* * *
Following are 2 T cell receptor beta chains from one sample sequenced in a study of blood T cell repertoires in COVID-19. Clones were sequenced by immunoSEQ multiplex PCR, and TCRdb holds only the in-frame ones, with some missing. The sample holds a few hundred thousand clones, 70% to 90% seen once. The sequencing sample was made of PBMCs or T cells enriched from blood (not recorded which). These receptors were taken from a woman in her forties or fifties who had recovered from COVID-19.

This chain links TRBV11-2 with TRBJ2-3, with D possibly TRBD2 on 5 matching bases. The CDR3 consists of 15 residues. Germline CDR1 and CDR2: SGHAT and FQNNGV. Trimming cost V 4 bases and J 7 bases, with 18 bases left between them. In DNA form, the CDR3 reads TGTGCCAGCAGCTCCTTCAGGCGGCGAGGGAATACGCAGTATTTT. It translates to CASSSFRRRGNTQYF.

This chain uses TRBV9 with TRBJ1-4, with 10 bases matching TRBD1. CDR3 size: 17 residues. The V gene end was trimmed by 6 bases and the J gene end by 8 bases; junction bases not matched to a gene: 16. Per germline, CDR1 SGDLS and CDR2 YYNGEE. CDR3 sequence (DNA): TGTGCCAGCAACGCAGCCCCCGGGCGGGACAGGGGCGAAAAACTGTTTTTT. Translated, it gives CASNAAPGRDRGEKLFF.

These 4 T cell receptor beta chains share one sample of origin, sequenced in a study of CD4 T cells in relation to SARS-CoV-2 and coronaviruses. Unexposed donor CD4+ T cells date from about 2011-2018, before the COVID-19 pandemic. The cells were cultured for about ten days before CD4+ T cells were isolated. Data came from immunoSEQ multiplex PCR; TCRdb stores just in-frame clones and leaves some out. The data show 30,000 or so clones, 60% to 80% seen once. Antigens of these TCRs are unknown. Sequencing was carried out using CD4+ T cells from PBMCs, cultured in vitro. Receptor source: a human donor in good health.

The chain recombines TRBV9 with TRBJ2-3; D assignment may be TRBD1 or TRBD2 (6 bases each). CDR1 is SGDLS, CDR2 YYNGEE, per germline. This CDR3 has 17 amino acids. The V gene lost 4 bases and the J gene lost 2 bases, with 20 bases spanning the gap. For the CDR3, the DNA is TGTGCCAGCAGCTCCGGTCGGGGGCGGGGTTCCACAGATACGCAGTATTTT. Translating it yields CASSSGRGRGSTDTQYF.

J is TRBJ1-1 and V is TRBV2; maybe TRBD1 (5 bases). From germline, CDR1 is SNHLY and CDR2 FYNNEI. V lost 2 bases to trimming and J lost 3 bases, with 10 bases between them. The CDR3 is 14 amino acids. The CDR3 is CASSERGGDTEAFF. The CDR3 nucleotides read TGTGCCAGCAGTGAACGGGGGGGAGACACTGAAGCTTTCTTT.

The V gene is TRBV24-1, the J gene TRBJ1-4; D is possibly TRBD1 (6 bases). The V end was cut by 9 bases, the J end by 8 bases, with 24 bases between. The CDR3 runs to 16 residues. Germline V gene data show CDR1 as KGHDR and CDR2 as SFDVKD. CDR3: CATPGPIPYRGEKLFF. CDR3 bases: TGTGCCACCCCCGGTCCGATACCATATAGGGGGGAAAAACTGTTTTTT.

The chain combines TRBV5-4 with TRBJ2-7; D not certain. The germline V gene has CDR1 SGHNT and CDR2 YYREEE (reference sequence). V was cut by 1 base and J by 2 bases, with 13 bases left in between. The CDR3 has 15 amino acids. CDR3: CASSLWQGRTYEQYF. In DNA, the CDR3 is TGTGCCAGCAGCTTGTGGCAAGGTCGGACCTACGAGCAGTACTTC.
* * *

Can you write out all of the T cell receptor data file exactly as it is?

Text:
Following are 2 T cell receptor beta chains from one sample sequenced in a study of blood T cell repertoires in COVID-19. Clones were sequenced by immunoSEQ multiplex PCR, and TCRdb holds only the in-frame ones, with some missing. The sample holds a few hundred thousand clones, 70% to 90% seen once. The sequencing sample was made of PBMCs or T cells enriched from blood (not recorded which). These receptors were taken from a woman in her forties or fifties who had recovered from COVID-19.

This chain links TRBV11-2 with TRBJ2-3, with D possibly TRBD2 on 5 matching bases. The CDR3 consists of 15 residues. Germline CDR1 and CDR2: SGHAT and FQNNGV. Trimming cost V 4 bases and J 7 bases, with 18 bases left between them. In DNA form, the CDR3 reads TGTGCCAGCAGCTCCTTCAGGCGGCGAGGGAATACGCAGTATTTT. It translates to CASSSFRRRGNTQYF.

This chain uses TRBV9 with TRBJ1-4, with 10 bases matching TRBD1. CDR3 size: 17 residues. The V gene end was trimmed by 6 bases and the J gene end by 8 bases; junction bases not matched to a gene: 16. Per germline, CDR1 SGDLS and CDR2 YYNGEE. CDR3 sequence (DNA): TGTGCCAGCAACGCAGCCCCCGGGCGGGACAGGGGCGAAAAACTGTTTTTT. Translated, it gives CASNAAPGRDRGEKLFF.

These 4 T cell receptor beta chains share one sample of origin, sequenced in a study of CD4 T cells in relation to SARS-CoV-2 and coronaviruses. Unexposed donor CD4+ T cells date from about 2011-2018, before the COVID-19 pandemic. The cells were cultured for about ten days before CD4+ T cells were isolated. Data came from immunoSEQ multiplex PCR; TCRdb stores just in-frame clones and leaves some out. The data show 30,000 or so clones, 60% to 80% seen once. Antigens of these TCRs are unknown. Sequencing was carried out using CD4+ T cells from PBMCs, cultured in vitro. Receptor source: a human donor in good health.

The chain recombines TRBV9 with TRBJ2-3; D assignment may be TRBD1 or TRBD2 (6 bases each). CDR1 is SGDLS, CDR2 YYNGEE, per germline. This CDR3 has 17 amino acids. The V gene lost 4 bases and the J gene lost 2 bases, with 20 bases spanning the gap. For the CDR3, the DNA is TGTGCCAGCAGCTCCGGTCGGGGGCGGGGTTCCACAGATACGCAGTATTTT. Translating it yields CASSSGRGRGSTDTQYF.

J is TRBJ1-1 and V is TRBV2; maybe TRBD1 (5 bases). From germline, CDR1 is SNHLY and CDR2 FYNNEI. V lost 2 bases to trimming and J lost 3 bases, with 10 bases between them. The CDR3 is 14 amino acids. The CDR3 is CASSERGGDTEAFF. The CDR3 nucleotides read TGTGCCAGCAGTGAACGGGGGGGAGACACTGAAGCTTTCTTT.

The V gene is TRBV24-1, the J gene TRBJ1-4; D is possibly TRBD1 (6 bases). The V end was cut by 9 bases, the J end by 8 bases, with 24 bases between. The CDR3 runs to 16 residues. Germline V gene data show CDR1 as KGHDR and CDR2 as SFDVKD. CDR3: CATPGPIPYRGEKLFF. CDR3 bases: TGTGCCACCCCCGGTCCGATACCATATAGGGGGGAAAAACTGTTTTTT.

The chain combines TRBV5-4 with TRBJ2-7; D not certain. The germline V gene has CDR1 SGHNT and CDR2 YYREEE (reference sequence). V was cut by 1 base and J by 2 bases, with 13 bases left in between. The CDR3 has 15 amino acids. CDR3: CASSLWQGRTYEQYF. In DNA, the CDR3 is TGTGCCAGCAGCTTGTGGCAAGGTCGGACCTACGAGCAGTACTTC.